This article originally appeared in the December 2015 issue of Generations Magazine
Statistics show that a majority of U.S. patients who require an amputation are age 65 and older. Amputation will likely intensify feelings of dependency, depression, and helplessness: I’m too old now to learn to live without a limb. Who cares anyway? Who knows how many years I have to live?
Limb loss is a serious challenge, and the more flexible and open-minded you are, the more quickly your body will heal and your lifestyle will adjust.
A positive outlook and hard work can improve one’ recovery. Take 71-year-old Paula Harris, who was struck in a crosswalk by a truck and lost part of her right foot.
“I have always been self-sufficient and it definitely took the wind out of my sails at first,”she said. “Anxiety and thinking I’ never walk again started to go away as soon as I began physical therapy. I found a PT who listened to all I was dealing with. Her encouragement and coaching kept my eye on the prize of walking again.”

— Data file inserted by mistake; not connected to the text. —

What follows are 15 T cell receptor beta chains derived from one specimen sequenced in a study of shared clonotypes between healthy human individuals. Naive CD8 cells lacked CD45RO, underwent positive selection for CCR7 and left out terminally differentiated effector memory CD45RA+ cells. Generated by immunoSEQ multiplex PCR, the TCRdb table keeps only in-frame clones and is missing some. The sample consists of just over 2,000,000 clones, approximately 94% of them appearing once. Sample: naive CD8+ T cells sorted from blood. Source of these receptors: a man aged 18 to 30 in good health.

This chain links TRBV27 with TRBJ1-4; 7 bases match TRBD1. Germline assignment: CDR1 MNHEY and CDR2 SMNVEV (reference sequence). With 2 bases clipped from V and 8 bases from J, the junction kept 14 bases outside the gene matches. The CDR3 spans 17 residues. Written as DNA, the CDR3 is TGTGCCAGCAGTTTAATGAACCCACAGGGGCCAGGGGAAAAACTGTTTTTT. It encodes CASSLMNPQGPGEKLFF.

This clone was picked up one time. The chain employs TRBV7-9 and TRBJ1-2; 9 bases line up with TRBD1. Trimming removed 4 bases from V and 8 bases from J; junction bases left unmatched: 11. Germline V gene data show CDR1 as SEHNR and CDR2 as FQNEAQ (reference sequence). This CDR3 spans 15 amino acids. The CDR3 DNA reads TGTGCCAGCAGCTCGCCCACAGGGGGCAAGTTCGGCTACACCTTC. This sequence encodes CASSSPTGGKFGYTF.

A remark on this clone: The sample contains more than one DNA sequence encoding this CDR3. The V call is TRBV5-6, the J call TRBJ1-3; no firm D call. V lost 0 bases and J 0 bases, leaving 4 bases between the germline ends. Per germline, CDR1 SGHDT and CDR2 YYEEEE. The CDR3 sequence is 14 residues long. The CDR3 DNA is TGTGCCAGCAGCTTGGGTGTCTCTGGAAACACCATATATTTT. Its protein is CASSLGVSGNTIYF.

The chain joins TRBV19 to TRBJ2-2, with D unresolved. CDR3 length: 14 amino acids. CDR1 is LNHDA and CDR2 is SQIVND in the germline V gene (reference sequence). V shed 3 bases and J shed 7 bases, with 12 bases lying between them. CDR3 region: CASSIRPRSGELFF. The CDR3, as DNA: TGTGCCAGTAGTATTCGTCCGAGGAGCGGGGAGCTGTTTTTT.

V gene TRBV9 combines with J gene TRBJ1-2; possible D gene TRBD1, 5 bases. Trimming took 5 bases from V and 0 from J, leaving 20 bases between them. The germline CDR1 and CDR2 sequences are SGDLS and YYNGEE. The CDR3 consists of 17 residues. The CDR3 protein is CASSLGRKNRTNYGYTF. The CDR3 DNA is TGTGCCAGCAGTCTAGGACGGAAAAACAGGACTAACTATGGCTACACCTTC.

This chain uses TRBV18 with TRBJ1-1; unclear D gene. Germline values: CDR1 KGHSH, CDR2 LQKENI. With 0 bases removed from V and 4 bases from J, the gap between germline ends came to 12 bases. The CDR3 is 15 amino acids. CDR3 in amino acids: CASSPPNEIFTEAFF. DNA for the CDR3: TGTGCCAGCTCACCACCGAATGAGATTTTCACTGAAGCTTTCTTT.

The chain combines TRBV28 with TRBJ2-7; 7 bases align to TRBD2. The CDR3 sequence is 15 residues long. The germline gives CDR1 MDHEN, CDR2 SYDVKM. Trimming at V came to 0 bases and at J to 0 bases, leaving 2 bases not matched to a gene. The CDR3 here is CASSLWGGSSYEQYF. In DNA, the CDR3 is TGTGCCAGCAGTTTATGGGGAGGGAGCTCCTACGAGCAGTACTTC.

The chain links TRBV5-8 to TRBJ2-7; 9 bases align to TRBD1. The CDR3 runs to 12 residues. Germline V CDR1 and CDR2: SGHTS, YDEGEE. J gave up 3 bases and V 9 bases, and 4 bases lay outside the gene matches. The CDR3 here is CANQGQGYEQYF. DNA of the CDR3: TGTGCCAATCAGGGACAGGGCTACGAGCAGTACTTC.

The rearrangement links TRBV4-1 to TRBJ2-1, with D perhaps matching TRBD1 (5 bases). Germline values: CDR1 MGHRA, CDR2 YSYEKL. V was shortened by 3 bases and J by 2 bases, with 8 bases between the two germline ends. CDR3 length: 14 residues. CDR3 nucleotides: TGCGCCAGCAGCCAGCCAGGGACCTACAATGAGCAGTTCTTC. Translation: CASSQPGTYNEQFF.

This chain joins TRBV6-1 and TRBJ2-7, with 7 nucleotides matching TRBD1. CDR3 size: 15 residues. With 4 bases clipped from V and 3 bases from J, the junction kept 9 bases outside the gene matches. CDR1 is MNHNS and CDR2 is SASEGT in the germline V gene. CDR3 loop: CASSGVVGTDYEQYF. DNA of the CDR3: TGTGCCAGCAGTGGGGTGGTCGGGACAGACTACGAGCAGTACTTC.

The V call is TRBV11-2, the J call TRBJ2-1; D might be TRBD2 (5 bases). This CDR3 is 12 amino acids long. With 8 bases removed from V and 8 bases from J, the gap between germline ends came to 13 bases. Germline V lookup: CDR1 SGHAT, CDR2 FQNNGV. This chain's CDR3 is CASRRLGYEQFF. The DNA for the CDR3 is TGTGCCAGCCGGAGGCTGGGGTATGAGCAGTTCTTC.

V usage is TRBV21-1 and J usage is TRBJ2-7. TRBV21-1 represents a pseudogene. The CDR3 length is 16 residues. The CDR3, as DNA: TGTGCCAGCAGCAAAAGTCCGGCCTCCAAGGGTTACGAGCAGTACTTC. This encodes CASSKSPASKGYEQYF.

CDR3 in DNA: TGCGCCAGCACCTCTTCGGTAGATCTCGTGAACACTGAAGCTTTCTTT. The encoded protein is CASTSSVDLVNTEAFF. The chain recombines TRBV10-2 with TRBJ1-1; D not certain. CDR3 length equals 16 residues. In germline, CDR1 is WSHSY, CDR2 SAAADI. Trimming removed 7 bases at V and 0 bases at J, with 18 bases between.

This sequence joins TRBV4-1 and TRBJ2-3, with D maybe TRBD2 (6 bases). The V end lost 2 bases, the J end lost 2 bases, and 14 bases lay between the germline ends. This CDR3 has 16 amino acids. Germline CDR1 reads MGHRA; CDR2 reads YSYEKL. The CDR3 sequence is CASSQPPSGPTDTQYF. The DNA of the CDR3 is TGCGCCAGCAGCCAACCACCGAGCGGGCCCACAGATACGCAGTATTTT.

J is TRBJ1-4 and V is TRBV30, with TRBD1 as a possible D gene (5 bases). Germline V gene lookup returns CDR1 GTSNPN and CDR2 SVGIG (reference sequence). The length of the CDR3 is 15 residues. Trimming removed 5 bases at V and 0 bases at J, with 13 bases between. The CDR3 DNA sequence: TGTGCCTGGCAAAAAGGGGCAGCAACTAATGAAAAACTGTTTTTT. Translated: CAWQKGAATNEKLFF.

Paula’s sense of purpose motivated her to stay active and mobile. She looked beyond her age and pushed herself to higher levels of rehabilitation —driving, dancing and golf. If you are aging with limb loss, a new amputee or a caregiver, I hope Paula’s story will inspire you.